Below is a letter I wrote to the Park District in a nearby Village after seeing a racist act by a Village employee on Sunday, and the response from the Village. I was compelled to write the letter, and I’m satisfied with the response, but I’m surprised and a little annoyed by my biggest concern waiting out the 24 hours between the two: I was going to have to boycott this beach if the response wasn’t unequivocal in its condemnation of the incident or if it was ambivalent in its action plan, and that would have been a sacrifice. In other words, and I say this both seriously and in jest: I want to save the world, but do I have to be inconvenienced? (Jest in the sense that if you ask me to verbally express my values, I would of course value action over complacency and concern about losing beach privilages is clearly shallow, but serious in the sense that, along with millions of Americans I see images of heinous things happening around the world in the media every day…from the comfort of my living room, at a loss of what action I could take to make change).
I’ve written before about being more attuned to unconscious bias, working to be an anti-racist parent and to teach my child to be anti-racist. Apparently, especially related to setting an example for my child, that means that my actions and words need to match. Go figure…something related to integrity. Well, somehow my subconscious has registered this and is taking over, and it’s kind of making me mad. All of a sudden I know clear as day I have to write the letter and I have to boycott the beach if it’s not addressed properly and I can’t stop ‘til it’s done.
Something’s changing, and a process has started that I can no longer stop. I’m excited, but scared, as I apparently grow into the next stage of anti-racism after talking and research: the reluctant activist.
Here’s the original letter and response. My previous days in media made me remove the name of the village–I thought they addressed the issue…
The … Park District policy on harassment is as follows:
“Each and every employee, officer, official, director, agent, volunteer and vendor of the … Park District, as well as every person using property, shall refrain from harassing any other person because of his or her race, color, religion, national origin, ancestry, age, sex, marital status, handicap, citizenship status, military status, unfavorable discharge or record of arrest. Any such harassment is illegal, unacceptable, and will not be tolerated by the District”.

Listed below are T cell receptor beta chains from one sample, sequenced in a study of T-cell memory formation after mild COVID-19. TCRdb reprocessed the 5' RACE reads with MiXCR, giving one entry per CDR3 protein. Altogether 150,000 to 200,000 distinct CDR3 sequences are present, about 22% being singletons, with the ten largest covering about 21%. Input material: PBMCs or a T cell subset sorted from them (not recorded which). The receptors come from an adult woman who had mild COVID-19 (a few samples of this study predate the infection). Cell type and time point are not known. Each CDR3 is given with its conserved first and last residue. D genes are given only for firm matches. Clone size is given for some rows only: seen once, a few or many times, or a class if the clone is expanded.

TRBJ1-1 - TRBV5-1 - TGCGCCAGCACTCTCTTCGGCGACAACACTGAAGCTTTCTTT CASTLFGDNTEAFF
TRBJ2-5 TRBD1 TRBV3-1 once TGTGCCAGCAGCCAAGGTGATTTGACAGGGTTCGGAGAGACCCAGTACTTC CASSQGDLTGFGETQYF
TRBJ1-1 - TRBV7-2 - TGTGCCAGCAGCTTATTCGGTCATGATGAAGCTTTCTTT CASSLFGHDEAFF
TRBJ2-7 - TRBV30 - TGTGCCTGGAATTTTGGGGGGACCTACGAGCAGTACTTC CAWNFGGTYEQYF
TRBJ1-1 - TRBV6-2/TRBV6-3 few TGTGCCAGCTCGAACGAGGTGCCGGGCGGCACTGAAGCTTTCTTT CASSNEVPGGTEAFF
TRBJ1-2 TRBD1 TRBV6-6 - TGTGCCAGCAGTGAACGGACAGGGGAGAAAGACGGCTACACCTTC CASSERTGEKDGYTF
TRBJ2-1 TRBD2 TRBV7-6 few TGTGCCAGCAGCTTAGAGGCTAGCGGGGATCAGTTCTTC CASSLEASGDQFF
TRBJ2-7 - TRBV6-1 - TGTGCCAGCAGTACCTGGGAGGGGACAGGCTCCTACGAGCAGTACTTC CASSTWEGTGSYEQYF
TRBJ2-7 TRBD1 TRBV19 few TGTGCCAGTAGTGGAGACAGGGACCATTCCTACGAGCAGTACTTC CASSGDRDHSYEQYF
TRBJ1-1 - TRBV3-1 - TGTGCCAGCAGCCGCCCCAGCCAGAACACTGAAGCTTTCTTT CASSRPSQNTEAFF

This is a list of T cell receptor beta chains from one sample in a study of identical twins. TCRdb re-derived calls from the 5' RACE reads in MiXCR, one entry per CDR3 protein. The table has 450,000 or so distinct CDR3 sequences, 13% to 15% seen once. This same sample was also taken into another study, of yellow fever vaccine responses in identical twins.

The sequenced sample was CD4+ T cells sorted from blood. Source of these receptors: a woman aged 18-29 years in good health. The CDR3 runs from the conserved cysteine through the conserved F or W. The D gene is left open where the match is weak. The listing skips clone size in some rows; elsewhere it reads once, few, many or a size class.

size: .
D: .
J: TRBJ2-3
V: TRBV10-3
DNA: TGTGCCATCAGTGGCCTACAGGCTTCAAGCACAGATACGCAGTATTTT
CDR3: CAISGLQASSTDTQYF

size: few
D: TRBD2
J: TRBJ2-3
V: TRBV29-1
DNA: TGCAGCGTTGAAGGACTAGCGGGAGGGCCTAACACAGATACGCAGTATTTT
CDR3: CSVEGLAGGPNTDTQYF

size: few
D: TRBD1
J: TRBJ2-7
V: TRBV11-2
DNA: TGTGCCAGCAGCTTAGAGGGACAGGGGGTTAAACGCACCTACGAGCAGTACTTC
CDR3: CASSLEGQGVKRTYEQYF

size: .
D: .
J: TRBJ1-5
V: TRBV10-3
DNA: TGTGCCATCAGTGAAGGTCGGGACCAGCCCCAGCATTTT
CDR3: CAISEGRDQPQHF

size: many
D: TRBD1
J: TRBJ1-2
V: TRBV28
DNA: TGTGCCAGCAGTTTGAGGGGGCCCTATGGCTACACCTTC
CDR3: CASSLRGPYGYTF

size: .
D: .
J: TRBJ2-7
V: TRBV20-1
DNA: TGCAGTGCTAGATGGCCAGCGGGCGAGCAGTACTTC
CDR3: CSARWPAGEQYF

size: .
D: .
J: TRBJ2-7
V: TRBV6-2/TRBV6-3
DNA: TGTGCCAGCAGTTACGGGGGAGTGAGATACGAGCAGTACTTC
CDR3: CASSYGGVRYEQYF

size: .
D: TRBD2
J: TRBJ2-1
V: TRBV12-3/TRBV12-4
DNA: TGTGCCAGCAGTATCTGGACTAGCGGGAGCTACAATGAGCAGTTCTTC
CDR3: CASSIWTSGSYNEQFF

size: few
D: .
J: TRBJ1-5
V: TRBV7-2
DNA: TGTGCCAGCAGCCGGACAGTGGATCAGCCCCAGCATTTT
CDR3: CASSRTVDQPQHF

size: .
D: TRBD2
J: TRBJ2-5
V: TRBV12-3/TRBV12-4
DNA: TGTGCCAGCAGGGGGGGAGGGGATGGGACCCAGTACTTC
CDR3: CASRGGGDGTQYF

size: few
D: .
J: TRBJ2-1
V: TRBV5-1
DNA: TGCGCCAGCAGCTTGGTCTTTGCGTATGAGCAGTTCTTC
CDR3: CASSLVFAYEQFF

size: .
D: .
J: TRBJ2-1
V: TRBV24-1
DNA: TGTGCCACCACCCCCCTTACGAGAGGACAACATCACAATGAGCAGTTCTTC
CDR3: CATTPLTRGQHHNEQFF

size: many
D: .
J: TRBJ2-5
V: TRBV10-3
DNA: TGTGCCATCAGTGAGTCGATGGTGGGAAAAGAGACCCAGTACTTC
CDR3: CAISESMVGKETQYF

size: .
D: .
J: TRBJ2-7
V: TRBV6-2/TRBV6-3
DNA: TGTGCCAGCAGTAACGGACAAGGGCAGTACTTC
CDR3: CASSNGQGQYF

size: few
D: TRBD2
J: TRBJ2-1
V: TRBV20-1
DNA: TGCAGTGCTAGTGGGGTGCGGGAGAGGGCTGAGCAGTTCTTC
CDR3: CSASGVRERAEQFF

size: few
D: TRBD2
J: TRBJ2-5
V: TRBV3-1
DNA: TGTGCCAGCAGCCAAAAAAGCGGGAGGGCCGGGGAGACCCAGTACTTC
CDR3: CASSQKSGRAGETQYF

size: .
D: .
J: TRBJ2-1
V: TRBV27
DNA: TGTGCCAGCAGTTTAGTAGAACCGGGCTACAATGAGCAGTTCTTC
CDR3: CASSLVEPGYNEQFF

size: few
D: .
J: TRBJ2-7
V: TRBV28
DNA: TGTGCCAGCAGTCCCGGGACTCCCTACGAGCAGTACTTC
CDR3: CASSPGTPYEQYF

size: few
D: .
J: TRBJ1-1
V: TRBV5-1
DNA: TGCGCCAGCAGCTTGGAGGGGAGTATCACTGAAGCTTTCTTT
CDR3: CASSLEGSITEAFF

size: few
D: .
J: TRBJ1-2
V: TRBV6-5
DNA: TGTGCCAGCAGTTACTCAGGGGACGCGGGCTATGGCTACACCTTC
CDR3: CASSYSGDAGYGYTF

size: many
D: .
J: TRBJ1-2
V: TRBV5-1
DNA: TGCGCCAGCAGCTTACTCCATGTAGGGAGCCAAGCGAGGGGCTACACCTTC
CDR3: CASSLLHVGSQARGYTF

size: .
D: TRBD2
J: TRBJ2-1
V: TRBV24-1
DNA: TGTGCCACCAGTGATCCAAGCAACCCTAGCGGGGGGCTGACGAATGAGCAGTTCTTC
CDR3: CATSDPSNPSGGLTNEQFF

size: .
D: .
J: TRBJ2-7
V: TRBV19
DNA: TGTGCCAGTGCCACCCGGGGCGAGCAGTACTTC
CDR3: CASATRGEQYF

This policy is included in both our full-time and part-time policy manuals that are issued to all employees and they sign off on receipt and review.
I can assure that we will be reviewing this policy with staff at tomorrow’s in-service training. We will provide examples of what is inappropriate so all staff understand. Mr. … will speak with staff that worked on Sunday so that know what qualifies as acceptable and unacceptable beach gear etc… We will also cover this with all staff. We issue guard suits, t-shirts, sweatshirts. They will be told that if they wish to bring other gear, it needs to be appropriate for all.
I am sorry for this and hope that you are able to enjoy your time with us this summer. If you have any other questions or comments, please let me know.
First, please let me compliment you on your outstanding care and stewardship of the … Beach. We are season pass holders, and are delighted at how clean and accessible the beach is.
That said, I did want to write and understand your policy and planned response to something we saw while at the beach yesterday (Sunday, July 6). One of the lifeguards was using a beach towel that was the image of the confederate flag, a known symbol of racism. According to the National Council on Community and Justice, “Some people assert that the Confederate flag is a symbol of their heritage, however, for many people of color and religious minorities across the United States and other communities around the world, the Confederate flag represents hatred, bigotry, racism, and anti-Semitism. This symbol is a very powerful nonverbal communication tool that, according to the Anti-Defamation League (ADL), generates deep meaning, intent, and significance in a compact, immediately recognizable form.”
At first I thought that perhaps the young man (I do not know his name, he was one of two young, tall, thin, Caucasian, blonde-haired guards that day, working at least while we were there, from 10:30 to 2:30, at the center lifeguard stand) somehow did not know the powerful, bigoted message conveyed by the image of the confederate flag, and thought perhaps to explain it to him. But then a young woman of color walked by, and he swiftly picked up the towel and draped it, image side hidden, on the lifeguard stand. To me this clearly indicated he knew what message he was conveying.
While unfortunately bigotry and hate falls among our First Amendment protected speech, I have to hope that the Village of … has a policy against discrimination while working for the Village or even perhaps while engaging in activities on Village property. This young man was an employee of the Village of …, was in his Village/Lifeguard uniform, and was blatantly parading and image of hate for all to see.
Please 1.) Let me know what your policy is and 2.) Let me know how you will address this occurrence so that, assuming it does defy your policy, it doesn’t happen again.
I look forward to your quick response, and hope that you are equally shocked and saddened that this would happen.